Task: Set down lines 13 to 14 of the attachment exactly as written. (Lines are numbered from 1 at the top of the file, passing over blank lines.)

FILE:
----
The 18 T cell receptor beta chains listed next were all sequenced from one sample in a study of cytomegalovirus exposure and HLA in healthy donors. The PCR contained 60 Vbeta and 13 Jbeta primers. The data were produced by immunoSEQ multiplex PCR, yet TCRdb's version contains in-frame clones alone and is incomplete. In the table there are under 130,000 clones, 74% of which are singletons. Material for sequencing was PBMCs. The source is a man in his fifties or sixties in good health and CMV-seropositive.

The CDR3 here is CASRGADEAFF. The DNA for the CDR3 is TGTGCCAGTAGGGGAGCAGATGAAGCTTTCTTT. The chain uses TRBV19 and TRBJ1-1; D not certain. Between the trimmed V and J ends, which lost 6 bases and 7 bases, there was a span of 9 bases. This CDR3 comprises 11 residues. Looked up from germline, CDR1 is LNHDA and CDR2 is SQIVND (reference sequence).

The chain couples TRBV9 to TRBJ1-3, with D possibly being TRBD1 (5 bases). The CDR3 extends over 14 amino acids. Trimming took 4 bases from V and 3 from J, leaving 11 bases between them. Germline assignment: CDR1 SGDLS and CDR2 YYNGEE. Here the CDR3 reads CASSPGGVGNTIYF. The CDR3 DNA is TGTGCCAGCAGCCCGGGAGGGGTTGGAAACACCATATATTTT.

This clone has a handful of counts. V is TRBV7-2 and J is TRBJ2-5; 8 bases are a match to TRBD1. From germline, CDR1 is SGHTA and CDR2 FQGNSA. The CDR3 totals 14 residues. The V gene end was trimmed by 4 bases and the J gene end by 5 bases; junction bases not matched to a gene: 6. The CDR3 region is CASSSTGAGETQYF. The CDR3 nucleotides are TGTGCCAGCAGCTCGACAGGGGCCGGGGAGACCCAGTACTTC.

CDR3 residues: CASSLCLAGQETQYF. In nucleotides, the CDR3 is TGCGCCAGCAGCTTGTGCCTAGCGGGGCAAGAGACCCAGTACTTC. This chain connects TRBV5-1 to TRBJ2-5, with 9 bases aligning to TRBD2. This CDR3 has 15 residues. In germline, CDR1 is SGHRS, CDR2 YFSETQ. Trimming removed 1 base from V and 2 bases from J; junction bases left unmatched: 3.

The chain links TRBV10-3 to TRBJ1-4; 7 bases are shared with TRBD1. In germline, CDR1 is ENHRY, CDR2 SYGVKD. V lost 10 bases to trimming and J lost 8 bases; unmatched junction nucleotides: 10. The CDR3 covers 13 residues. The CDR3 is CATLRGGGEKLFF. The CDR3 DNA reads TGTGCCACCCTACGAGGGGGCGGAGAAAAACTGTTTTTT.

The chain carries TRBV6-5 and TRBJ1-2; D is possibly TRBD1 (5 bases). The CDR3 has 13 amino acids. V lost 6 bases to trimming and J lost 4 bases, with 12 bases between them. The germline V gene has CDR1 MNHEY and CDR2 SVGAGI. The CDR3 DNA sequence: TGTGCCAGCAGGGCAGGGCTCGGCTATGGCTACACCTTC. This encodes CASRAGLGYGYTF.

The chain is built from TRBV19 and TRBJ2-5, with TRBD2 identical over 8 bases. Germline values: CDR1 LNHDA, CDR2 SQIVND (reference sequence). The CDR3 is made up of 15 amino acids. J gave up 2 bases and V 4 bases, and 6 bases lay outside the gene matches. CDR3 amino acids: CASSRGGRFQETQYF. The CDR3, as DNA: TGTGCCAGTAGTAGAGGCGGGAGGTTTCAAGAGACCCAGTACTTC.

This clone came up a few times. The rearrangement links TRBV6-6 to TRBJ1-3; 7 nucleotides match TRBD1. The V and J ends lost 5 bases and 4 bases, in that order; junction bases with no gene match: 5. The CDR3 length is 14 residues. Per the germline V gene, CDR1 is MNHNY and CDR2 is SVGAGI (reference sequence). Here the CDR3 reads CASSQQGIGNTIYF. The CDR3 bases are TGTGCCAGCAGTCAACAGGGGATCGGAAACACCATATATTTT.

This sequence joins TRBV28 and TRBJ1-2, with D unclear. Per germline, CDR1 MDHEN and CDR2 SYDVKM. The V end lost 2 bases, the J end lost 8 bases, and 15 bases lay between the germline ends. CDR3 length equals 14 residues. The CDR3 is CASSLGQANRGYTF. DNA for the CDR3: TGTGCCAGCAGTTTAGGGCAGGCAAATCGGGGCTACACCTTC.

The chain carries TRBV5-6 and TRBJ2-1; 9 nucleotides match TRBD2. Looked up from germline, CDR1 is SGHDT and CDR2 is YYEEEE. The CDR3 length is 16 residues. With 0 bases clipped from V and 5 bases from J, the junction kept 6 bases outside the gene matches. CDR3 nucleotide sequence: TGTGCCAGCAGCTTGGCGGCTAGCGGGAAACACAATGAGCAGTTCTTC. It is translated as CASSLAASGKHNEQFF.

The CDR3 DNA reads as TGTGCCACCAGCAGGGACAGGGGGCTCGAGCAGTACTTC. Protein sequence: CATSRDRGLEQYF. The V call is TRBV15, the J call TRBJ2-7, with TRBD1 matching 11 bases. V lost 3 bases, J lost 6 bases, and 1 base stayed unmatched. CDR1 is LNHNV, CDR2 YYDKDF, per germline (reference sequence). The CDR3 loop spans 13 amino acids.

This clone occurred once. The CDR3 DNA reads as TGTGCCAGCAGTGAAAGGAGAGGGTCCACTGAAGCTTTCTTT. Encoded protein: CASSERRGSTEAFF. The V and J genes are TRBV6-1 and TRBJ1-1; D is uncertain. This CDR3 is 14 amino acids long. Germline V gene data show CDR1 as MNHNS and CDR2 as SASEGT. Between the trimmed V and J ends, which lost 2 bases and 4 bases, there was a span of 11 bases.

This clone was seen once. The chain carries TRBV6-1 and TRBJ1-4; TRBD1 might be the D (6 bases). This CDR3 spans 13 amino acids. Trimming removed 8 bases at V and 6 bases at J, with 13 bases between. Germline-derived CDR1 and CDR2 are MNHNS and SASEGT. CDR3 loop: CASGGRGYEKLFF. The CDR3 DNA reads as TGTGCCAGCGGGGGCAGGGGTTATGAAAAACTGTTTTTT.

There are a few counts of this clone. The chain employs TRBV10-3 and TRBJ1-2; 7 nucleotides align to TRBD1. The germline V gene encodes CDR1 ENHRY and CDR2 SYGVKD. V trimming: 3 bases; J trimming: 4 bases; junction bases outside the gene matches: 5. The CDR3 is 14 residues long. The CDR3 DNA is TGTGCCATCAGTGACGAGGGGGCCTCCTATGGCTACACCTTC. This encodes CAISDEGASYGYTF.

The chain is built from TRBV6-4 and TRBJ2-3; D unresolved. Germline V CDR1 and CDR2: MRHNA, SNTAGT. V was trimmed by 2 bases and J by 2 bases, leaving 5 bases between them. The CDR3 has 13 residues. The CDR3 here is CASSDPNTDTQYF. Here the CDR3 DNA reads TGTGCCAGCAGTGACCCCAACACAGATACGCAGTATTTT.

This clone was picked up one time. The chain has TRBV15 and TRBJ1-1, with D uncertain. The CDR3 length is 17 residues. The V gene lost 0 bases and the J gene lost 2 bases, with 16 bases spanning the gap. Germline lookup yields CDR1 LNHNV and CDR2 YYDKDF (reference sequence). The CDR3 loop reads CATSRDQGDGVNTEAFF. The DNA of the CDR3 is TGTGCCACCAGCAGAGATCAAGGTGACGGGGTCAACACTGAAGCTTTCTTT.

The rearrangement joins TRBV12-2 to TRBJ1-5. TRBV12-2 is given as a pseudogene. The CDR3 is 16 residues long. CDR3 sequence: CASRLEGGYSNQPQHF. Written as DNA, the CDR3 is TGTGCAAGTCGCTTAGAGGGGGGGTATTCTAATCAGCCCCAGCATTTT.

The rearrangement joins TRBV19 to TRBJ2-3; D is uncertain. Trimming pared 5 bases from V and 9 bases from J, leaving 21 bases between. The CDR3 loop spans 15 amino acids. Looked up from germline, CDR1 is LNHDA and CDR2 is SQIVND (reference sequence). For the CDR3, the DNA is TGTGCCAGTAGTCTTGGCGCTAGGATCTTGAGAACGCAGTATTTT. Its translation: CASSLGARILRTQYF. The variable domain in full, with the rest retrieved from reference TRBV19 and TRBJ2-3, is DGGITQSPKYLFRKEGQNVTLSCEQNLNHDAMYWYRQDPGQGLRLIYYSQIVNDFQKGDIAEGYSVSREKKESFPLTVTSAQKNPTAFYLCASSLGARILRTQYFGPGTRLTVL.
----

This clone occurred once. The CDR3 DNA reads as TGTGCCAGCAGTGAAAGGAGAGGGTCCACTGAAGCTTTCTTT. Encoded protein: CASSERRGSTEAFF. The V and J genes are TRBV6-1 and TRBJ1-1; D is uncertain. This CDR3 is 14 amino acids long. Germline V gene data show CDR1 as MNHNS and CDR2 as SASEGT. Between the trimmed V and J ends, which lost 2 bases and 4 bases, there was a span of 11 bases.

This clone was seen once. The chain carries TRBV6-1 and TRBJ1-4; TRBD1 might be the D (6 bases). This CDR3 spans 13 amino acids. Trimming removed 8 bases at V and 6 bases at J, with 13 bases between. Germline-derived CDR1 and CDR2 are MNHNS and SASEGT. CDR3 loop: CASGGRGYEKLFF. The CDR3 DNA reads as TGTGCCAGCGGGGGCAGGGGTTATGAAAAACTGTTTTTT.